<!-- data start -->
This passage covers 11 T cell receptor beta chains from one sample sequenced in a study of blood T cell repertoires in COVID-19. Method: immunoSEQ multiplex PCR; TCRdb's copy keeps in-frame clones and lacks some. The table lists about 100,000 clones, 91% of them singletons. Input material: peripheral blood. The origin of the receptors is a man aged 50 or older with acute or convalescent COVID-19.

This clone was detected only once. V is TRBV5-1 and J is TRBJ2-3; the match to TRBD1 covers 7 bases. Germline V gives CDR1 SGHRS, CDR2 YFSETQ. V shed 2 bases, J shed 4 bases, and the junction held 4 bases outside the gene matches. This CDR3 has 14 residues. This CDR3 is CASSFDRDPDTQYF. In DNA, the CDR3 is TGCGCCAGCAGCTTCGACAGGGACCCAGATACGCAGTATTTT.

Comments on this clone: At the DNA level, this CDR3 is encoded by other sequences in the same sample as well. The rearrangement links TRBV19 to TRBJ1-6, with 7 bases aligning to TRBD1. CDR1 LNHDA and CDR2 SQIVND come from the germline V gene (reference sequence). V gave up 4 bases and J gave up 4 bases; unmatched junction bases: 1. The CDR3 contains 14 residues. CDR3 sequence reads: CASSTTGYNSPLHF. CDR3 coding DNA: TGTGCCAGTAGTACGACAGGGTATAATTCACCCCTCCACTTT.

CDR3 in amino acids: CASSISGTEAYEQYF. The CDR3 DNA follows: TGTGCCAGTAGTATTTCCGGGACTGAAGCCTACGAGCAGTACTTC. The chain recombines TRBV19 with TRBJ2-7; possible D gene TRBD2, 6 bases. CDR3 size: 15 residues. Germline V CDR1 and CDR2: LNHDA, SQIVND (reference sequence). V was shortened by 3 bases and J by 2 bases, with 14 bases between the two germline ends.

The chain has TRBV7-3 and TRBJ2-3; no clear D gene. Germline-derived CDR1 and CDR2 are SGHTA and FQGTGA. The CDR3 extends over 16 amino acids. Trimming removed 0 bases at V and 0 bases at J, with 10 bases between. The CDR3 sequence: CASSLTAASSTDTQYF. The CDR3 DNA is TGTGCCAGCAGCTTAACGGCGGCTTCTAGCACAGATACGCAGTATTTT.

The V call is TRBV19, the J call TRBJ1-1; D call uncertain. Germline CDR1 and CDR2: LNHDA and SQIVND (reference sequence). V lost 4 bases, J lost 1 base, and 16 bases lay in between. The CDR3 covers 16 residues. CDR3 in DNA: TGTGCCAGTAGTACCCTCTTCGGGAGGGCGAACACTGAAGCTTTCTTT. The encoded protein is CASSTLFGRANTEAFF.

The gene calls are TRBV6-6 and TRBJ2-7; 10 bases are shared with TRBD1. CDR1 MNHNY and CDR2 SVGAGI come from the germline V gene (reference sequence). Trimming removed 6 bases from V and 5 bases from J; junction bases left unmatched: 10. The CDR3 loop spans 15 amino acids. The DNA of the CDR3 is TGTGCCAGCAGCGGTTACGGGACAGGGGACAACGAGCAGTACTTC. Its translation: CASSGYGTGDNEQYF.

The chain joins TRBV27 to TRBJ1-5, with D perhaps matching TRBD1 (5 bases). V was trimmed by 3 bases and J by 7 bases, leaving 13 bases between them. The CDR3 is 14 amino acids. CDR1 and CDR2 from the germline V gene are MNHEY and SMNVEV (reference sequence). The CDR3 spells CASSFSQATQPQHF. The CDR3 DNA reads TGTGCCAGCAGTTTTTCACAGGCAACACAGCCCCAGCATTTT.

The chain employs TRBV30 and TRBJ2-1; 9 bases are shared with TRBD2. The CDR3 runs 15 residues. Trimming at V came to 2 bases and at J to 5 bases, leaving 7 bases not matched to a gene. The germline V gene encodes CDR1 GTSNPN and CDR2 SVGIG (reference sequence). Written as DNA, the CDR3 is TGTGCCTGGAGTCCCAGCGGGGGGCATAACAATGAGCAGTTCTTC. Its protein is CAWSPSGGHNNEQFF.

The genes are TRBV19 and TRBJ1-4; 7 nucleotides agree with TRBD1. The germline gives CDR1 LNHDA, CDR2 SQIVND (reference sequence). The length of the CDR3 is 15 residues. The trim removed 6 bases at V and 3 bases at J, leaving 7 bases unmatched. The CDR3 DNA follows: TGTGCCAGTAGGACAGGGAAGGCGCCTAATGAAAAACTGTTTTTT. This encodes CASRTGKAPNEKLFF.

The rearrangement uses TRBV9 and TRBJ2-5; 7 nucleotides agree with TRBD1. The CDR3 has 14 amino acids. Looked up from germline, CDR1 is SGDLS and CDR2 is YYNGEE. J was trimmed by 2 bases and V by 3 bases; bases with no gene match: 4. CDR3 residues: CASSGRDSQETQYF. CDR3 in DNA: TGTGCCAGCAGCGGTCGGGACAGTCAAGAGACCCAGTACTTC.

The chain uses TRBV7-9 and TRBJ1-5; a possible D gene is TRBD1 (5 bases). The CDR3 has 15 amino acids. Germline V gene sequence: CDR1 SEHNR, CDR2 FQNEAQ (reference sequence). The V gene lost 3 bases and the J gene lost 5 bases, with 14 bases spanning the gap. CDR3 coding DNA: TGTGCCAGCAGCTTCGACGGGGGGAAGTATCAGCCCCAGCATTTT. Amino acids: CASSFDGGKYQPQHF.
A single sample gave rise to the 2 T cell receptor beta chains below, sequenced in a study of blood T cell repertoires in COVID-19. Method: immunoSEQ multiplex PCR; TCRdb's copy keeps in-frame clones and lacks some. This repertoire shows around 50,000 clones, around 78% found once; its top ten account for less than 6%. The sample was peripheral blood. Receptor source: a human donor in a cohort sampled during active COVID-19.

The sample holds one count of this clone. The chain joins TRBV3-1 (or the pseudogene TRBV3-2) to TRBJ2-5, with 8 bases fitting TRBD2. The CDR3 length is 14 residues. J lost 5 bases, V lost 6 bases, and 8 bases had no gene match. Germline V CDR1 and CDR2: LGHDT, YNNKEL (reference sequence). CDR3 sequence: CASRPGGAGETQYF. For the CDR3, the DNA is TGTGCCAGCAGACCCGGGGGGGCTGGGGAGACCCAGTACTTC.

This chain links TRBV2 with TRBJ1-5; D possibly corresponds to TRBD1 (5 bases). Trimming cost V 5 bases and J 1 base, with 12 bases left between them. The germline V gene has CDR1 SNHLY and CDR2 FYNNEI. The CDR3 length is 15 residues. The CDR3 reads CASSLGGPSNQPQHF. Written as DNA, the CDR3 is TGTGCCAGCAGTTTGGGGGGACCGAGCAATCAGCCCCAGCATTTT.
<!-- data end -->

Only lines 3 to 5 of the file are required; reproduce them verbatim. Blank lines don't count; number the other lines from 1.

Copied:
Comments on this clone: At the DNA level, this CDR3 is encoded by other sequences in the same sample as well. The rearrangement links TRBV19 to TRBJ1-6, with 7 bases aligning to TRBD1. CDR1 LNHDA and CDR2 SQIVND come from the germline V gene (reference sequence). V gave up 4 bases and J gave up 4 bases; unmatched junction bases: 1. The CDR3 contains 14 residues. CDR3 sequence reads: CASSTTGYNSPLHF. CDR3 coding DNA: TGTGCCAGTAGTACGACAGGGTATAATTCACCCCTCCACTTT.

CDR3 in amino acids: CASSISGTEAYEQYF. The CDR3 DNA follows: TGTGCCAGTAGTATTTCCGGGACTGAAGCCTACGAGCAGTACTTC. The chain recombines TRBV19 with TRBJ2-7; possible D gene TRBD2, 6 bases. CDR3 size: 15 residues. Germline V CDR1 and CDR2: LNHDA, SQIVND (reference sequence). V was shortened by 3 bases and J by 2 bases, with 14 bases between the two germline ends.

The chain has TRBV7-3 and TRBJ2-3; no clear D gene. Germline-derived CDR1 and CDR2 are SGHTA and FQGTGA. The CDR3 extends over 16 amino acids. Trimming removed 0 bases at V and 0 bases at J, with 10 bases between. The CDR3 sequence: CASSLTAASSTDTQYF. The CDR3 DNA is TGTGCCAGCAGCTTAACGGCGGCTTCTAGCACAGATACGCAGTATTTT.